Are books dead? June 3, 2006Posted by rajAT in blog, book, books, digital library, entrepreneur, entrepreneurship, media2.0.
[Via J Jarvis] Richard Charkin, head of Macmillan publishers has shared these statistics.
On average across the world people spend 6.5 hours a week reading. The most of amount time spent reading is in India (10.7 hours), the least Korea (3.1 hours). UK is very near the bottom at 5.3 hours, Germany and USA a little higher at 5.7 hours.
The Chinese listen to radio less than any other nation (2.1 hours a week), Argentina the most (20.8 hours).
On average people now spend more time on the Internet for leisure (not work) than reading – 8.9 vs 6.5 hours. Mexico uses the Intenet for leisure least (6.3 hours) and Taiwan the most (12.6 hours).
Internet use reduces the time people have for reading by around 20%.
40% of Europeans do not read books.
More people use the Internet for leisure than read books in the developed world.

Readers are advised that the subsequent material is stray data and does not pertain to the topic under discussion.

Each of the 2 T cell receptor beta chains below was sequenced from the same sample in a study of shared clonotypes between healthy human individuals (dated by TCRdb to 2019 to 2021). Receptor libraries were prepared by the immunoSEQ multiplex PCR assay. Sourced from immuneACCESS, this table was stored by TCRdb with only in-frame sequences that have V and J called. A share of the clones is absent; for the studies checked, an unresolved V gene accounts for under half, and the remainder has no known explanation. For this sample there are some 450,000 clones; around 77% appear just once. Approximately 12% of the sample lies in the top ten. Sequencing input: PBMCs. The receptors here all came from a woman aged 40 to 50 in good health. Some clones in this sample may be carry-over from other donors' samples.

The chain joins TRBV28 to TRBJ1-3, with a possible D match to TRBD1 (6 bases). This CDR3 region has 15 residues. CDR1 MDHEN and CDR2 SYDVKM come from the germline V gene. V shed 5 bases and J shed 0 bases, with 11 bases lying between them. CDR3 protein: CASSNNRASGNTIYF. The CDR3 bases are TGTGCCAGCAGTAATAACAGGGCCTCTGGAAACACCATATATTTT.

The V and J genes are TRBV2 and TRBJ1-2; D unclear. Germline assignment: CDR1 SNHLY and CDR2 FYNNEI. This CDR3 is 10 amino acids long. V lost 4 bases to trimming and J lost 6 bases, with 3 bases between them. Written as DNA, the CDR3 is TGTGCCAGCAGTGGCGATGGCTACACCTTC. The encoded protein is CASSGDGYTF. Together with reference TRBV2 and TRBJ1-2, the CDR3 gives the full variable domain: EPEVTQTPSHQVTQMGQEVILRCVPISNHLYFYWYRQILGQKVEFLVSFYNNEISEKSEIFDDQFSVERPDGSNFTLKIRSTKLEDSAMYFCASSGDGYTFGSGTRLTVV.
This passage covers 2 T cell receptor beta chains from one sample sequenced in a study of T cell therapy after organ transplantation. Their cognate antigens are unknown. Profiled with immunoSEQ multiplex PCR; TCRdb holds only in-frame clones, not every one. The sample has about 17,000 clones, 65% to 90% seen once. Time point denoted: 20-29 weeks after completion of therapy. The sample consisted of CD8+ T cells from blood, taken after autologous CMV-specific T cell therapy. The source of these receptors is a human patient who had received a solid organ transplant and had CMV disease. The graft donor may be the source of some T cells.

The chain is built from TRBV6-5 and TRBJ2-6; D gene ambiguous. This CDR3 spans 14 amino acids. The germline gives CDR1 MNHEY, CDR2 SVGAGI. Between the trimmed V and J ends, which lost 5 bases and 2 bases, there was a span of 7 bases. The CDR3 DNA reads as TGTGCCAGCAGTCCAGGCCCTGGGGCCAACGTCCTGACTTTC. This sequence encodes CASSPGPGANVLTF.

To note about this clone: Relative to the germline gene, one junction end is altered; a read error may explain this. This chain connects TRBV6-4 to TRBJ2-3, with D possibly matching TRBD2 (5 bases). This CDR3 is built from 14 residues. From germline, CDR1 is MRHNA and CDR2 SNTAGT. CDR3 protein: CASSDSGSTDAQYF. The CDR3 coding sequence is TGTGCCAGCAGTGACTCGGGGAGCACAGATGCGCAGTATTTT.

And people wonder why publishers are spending so much time and effort on digital development.
First of all, it is great to know that we Indians are spending maximum in devouring books. Literacy rate of India is seeing a steady rise over the last decade or so.
The most connected country in the world that is Korea is spending least time reading books. Now there lies the juice. Does this mean that internet is going to kill the books as we know. Has it become an outmoded means of communicating information.
Well Jeff Jarvis thinks so. He has pointed out many problems with the books.
- They are frozen in time without the means of being updated and corrected.
- They have no link to related knowledge, debates, and sources.
- They create, at best, a one-way relationship with a reader.
- They try to teach readers but don’t teach authors.
- They tend to be too damned long because they have to be long enough to be books.
- They are expensive to produce.
- They depend on scarce shelf space.
- They depend on blockbuster economics.
- They can’t afford to serve the real mass of niches.
- They are subject to gatekeepers’ whims.
- They aren’t searchable.
- They aren’t linkable.
- They have no metadata.
- They carry no conversation.
- They are thrown out when there’s no space for them anymore.
In the end – We need to kill the book to save books.
I couldn't agree more.
PS: It is a great opportunity for the entrepreneurs. :)